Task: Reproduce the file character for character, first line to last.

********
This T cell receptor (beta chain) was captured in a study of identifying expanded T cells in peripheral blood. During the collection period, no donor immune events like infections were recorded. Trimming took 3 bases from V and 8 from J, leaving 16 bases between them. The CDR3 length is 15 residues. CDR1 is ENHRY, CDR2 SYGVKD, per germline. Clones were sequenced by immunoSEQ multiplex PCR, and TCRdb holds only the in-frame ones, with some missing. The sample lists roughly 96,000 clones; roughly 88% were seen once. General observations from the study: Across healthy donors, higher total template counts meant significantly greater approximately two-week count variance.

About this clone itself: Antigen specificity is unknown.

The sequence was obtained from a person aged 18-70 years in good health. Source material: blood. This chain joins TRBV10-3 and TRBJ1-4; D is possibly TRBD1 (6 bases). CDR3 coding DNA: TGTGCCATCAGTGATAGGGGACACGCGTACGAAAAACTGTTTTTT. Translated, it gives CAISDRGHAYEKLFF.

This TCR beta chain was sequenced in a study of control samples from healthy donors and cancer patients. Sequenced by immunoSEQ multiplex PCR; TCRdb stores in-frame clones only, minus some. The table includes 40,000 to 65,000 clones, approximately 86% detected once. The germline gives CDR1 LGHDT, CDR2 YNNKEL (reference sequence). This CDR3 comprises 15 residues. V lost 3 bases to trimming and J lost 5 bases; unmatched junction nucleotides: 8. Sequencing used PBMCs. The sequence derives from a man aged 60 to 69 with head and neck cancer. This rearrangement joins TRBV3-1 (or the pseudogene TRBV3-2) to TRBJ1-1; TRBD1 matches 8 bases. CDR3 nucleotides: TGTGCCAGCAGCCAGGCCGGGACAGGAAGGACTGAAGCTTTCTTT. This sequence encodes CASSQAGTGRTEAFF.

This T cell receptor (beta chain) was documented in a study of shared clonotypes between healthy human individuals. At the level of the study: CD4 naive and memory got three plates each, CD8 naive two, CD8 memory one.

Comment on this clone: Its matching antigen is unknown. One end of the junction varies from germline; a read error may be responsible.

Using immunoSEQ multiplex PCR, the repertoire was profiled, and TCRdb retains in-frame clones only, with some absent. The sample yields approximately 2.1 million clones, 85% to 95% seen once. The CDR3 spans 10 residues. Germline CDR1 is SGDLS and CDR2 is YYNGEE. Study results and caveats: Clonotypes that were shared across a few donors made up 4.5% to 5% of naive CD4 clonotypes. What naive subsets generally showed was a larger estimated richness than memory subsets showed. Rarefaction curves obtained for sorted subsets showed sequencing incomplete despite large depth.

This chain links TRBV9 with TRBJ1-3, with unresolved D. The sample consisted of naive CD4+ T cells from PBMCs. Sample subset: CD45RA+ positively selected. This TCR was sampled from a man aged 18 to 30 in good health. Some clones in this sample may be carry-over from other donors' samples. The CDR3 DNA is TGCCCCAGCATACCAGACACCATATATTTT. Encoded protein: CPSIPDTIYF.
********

This T cell receptor (beta chain) was captured in a study of identifying expanded T cells in peripheral blood. During the collection period, no donor immune events like infections were recorded. Trimming took 3 bases from V and 8 from J, leaving 16 bases between them. The CDR3 length is 15 residues. CDR1 is ENHRY, CDR2 SYGVKD, per germline. Clones were sequenced by immunoSEQ multiplex PCR, and TCRdb holds only the in-frame ones, with some missing. The sample lists roughly 96,000 clones; roughly 88% were seen once. General observations from the study: Across healthy donors, higher total template counts meant significantly greater approximately two-week count variance.

About this clone itself: Antigen specificity is unknown.

The sequence was obtained from a person aged 18-70 years in good health. Source material: blood. This chain joins TRBV10-3 and TRBJ1-4; D is possibly TRBD1 (6 bases). CDR3 coding DNA: TGTGCCATCAGTGATAGGGGACACGCGTACGAAAAACTGTTTTTT. Translated, it gives CAISDRGHAYEKLFF.

This TCR beta chain was sequenced in a study of control samples from healthy donors and cancer patients. Sequenced by immunoSEQ multiplex PCR; TCRdb stores in-frame clones only, minus some. The table includes 40,000 to 65,000 clones, approximately 86% detected once. The germline gives CDR1 LGHDT, CDR2 YNNKEL (reference sequence). This CDR3 comprises 15 residues. V lost 3 bases to trimming and J lost 5 bases; unmatched junction nucleotides: 8. Sequencing used PBMCs. The sequence derives from a man aged 60 to 69 with head and neck cancer. This rearrangement joins TRBV3-1 (or the pseudogene TRBV3-2) to TRBJ1-1; TRBD1 matches 8 bases. CDR3 nucleotides: TGTGCCAGCAGCCAGGCCGGGACAGGAAGGACTGAAGCTTTCTTT. This sequence encodes CASSQAGTGRTEAFF.

This T cell receptor (beta chain) was documented in a study of shared clonotypes between healthy human individuals. At the level of the study: CD4 naive and memory got three plates each, CD8 naive two, CD8 memory one.

Comment on this clone: Its matching antigen is unknown. One end of the junction varies from germline; a read error may be responsible.

Using immunoSEQ multiplex PCR, the repertoire was profiled, and TCRdb retains in-frame clones only, with some absent. The sample yields approximately 2.1 million clones, 85% to 95% seen once. The CDR3 spans 10 residues. Germline CDR1 is SGDLS and CDR2 is YYNGEE. Study results and caveats: Clonotypes that were shared across a few donors made up 4.5% to 5% of naive CD4 clonotypes. What naive subsets generally showed was a larger estimated richness than memory subsets showed. Rarefaction curves obtained for sorted subsets showed sequencing incomplete despite large depth.

This chain links TRBV9 with TRBJ1-3, with unresolved D. The sample consisted of naive CD4+ T cells from PBMCs. Sample subset: CD45RA+ positively selected. This TCR was sampled from a man aged 18 to 30 in good health. Some clones in this sample may be carry-over from other donors' samples. The CDR3 DNA is TGCCCCAGCATACCAGACACCATATATTTT. Encoded protein: CPSIPDTIYF.